Is Prime Minister Narendra Modi’s retreat on farm laws cowardice or calculation?

For this leadership, a pragmatic retreat is a lot more crucial than a bold, idealistic charge

Abhijit Majumder November 20, 2021 10:58:23 IST
Is Prime Minister Narendra Modi’s retreat on farm laws cowardice or calculation?

Prime Minister Narendra Modi on Friday announced the Centre's decision to repeal the farm laws. ANI

Things are not looking good for Prime Minister Narendra Modi. The once-ruthless doer is looking like a meek, helpless principal shoved around by student union bullies, eager to give in to save his chair and dignity.

By agreeing to repeal the reformative farm laws after anarchy unleashed by the Opposition, Punjab’s agricultural middlemen or arthiyas, and shadowy forces like the ISI-backed Khalistanis, Modi has given credence to the growing impression that this nation can be ruled by the mob on the streets and not by the party elected to Parliament with 303 seats and enjoys a comfortable majority in both the Houses.

This is not the first time the prime minister has retracted his decision. In the first term, he had rolled back the Land Bill after shrill backlash from rivals.

But the man is looking increasingly infirm in his second term as prime minister. The Citizenship Amendment Act was passed in 2019, but has since not been implemented. The Centre silently watched the barbaric post-poll massacre of BJP workers in Bengal. In spite of the new IT rules, Big Tech continues to find ways to undermine the government by favouring ideologies hostile to it. A casteless quota was created for the poor through the Constitution 103rd Amendment Act, 2019. But when it came to implementation, the Centre told the Supreme Court in 2020, that it is up to the states to roll it out.

And now, after the Republic Day marauding of Delhi by goons masquerading as farmers, gang-rape and public killings at the protest sites, the middlemen have got their way.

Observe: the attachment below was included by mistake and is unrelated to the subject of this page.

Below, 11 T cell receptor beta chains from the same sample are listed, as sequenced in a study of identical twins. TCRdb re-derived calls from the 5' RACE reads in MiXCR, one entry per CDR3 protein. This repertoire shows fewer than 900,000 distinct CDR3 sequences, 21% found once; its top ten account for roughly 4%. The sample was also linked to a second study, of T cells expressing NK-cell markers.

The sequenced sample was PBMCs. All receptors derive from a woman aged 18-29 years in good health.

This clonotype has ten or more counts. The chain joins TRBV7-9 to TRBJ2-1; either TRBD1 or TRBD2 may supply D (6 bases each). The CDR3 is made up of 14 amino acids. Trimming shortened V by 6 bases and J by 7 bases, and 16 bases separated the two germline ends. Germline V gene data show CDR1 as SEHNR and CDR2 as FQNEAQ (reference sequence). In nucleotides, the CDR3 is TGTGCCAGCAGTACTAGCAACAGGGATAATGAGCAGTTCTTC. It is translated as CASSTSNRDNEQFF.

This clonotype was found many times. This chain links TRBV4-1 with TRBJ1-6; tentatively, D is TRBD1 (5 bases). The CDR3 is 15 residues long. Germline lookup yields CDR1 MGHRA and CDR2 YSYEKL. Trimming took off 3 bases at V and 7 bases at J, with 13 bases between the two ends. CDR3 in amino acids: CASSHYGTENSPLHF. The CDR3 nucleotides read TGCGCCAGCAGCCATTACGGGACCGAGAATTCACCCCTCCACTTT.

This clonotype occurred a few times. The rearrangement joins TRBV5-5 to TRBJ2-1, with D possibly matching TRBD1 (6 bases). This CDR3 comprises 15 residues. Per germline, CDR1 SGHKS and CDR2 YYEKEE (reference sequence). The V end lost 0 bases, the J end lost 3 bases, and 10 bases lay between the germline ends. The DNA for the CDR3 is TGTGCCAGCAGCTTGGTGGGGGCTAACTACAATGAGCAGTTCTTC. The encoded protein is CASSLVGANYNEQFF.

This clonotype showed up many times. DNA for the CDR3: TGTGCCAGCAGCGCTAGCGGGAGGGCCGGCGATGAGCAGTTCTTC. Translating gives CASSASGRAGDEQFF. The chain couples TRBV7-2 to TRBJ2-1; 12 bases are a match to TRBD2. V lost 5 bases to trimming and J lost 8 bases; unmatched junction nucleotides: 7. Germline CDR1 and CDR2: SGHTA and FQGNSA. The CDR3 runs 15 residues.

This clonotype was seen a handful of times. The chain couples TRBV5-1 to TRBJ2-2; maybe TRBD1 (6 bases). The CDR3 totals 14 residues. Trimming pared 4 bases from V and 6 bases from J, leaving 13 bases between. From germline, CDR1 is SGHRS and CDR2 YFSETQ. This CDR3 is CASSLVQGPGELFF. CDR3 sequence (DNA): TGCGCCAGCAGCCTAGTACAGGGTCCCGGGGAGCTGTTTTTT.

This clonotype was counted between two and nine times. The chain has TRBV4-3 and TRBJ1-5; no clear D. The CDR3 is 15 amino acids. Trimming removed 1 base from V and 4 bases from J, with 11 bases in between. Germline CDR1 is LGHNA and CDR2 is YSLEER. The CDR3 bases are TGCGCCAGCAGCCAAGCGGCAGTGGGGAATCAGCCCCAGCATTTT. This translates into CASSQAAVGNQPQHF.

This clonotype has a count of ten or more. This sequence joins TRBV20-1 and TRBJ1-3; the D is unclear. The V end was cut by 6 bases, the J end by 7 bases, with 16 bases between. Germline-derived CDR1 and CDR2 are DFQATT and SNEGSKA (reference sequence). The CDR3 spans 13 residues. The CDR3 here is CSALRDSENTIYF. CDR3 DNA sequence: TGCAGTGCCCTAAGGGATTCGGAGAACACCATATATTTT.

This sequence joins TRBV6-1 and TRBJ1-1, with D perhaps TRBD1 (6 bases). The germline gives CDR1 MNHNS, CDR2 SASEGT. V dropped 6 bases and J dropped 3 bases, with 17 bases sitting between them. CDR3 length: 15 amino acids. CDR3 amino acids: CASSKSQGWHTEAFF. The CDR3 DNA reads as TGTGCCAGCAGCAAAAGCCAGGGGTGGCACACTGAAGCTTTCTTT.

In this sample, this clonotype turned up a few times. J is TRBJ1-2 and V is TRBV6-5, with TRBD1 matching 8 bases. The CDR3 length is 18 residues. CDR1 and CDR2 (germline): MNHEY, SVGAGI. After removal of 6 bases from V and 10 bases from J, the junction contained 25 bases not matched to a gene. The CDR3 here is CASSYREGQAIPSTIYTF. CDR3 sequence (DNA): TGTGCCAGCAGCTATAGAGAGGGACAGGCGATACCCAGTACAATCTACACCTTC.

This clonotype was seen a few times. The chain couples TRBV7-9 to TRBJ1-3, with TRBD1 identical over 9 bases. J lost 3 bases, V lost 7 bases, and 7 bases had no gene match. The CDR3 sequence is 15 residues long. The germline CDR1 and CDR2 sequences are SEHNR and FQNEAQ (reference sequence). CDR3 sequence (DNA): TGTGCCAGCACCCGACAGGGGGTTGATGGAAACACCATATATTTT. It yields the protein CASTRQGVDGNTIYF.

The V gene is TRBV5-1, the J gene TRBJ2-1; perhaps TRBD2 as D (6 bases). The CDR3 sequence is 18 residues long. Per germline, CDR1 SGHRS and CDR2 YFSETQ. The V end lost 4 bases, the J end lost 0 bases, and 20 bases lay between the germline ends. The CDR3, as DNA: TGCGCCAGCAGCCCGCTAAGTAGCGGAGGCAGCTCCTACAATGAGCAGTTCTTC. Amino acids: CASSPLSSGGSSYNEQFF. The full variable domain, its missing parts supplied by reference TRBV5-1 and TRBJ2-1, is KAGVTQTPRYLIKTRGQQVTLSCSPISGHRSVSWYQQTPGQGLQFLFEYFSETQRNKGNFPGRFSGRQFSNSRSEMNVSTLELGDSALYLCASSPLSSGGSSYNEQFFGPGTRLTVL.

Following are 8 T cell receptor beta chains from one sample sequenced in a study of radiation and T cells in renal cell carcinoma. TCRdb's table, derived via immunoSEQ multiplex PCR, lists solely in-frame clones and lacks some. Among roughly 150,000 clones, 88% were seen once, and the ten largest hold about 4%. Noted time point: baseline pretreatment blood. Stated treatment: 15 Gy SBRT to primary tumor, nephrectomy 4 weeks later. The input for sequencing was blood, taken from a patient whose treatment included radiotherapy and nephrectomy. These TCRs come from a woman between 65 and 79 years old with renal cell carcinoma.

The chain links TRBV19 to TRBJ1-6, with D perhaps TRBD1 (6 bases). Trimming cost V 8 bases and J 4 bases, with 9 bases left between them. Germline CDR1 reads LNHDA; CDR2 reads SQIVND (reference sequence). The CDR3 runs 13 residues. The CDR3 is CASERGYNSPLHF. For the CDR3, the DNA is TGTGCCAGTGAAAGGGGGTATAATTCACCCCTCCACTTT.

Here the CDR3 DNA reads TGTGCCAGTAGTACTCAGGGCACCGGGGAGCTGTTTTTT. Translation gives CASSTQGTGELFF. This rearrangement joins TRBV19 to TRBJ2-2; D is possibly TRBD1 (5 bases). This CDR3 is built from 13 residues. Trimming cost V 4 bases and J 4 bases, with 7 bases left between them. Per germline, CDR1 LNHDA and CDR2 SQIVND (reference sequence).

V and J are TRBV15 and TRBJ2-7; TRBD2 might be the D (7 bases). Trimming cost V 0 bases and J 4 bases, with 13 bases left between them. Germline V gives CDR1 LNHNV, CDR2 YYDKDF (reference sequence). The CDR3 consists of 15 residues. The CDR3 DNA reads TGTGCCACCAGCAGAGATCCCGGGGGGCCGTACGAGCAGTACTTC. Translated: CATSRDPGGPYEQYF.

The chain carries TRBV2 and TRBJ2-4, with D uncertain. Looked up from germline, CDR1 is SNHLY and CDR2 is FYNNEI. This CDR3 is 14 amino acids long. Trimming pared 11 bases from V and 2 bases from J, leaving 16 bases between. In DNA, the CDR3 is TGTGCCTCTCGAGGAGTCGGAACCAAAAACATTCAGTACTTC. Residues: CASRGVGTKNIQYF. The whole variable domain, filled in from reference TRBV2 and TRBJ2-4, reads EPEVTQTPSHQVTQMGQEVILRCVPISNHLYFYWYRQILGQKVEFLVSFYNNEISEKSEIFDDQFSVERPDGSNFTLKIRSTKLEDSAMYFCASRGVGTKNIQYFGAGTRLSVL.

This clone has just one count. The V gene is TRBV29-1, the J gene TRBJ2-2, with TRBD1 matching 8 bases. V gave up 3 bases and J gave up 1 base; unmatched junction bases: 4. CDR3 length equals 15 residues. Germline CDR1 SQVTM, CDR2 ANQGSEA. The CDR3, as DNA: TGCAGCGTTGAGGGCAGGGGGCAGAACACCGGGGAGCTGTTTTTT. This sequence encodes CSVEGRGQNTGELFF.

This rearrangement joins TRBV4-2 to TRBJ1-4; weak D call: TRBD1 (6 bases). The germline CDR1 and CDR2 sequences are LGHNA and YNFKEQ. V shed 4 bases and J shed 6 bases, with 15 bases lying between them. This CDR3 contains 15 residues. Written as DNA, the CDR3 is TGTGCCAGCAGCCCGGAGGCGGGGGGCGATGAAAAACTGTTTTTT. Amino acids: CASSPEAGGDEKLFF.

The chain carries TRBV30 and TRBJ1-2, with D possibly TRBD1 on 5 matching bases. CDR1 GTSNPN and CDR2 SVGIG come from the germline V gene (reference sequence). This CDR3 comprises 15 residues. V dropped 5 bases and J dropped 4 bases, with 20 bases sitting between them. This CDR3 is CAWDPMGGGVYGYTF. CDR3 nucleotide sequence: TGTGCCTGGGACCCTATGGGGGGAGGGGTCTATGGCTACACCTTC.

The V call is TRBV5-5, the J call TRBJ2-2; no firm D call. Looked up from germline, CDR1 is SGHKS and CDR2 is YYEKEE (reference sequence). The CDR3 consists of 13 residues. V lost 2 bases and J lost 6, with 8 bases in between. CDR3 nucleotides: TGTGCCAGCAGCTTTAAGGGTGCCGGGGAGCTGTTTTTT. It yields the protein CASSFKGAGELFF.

For a government, it seldom gets more dismal than this.

But knowing Modi, it would be premature to call this capitulation. These could well be strategic retreats to fight another day, focus on the outcome of the war even if a few battles are lost. The timing (Guru Nanak’s birthday) and language points to a strong political motive in Punjab. The BJP is right now not even a serious player in the state. It was accruing extreme negativity after farm laws were made to seem like an attack on Sikhs.

Now, with the repeal, players like Amarinder Singh and Shiromani Akali Dal would be amenable to team up with the BJP.

A public apology has great political power. Arvind Kejriwal’s apology after his first botched-up first term made him return to power with 67 out of 70 seats in Delhi. The PM’s apology on air could give BJP its first foothold in Punjab.

From the national security prism, both Pakistan’s ISI and China were fishing in Punjab’s troubled waters. While the last of Sikhs are being ethnically cleansed in Pakistan and Afghanistan, images of a so-called Sikh-Muslim unity were gently being floated. Anti-Hindu sentiments were being fanned in Punjab and among Sikhs. The repeal of farm laws blunts that.

And finally, the core thought-engine of the current RSS-BJP disposition believes that staying in power long enough is of utmost importance to bring about the long-desired civilisational reset. Years in power makes most things fall into place. For this leadership, a pragmatic retreat is a lot more crucial than a bold, idealistic charge.

In his book A Short History of Aurangzib, one of India’s finest historians, Jadunath Sarkar portrays a telling picture of the Battle of Dharmat. At one point of the battle, Aurangzeb’s troops had their backs on the wall.

“The Rajputs, flushed with success, swept onward and pierced into the heart of Aurangzib’s vanguard. This was the most critical moment of the day; if the Rajput charge were not checked, all would be over with Aurangzib,” he writes.

But raw courage, instead of quiet strategy, did the Rajputs in. “All the six Rajput chieftains engaged in the charge were slain. Hopelessly outnumbered now, assailed in front, right, and left, and cut off from their rear, the Rajputs were slaughtered after performing frantic deeds of valour.”

The civilisational war is too precious to sacrifice for the glory of righteous courage. Perhaps time will show Modi’s apparent acts of cowardice in a different light.

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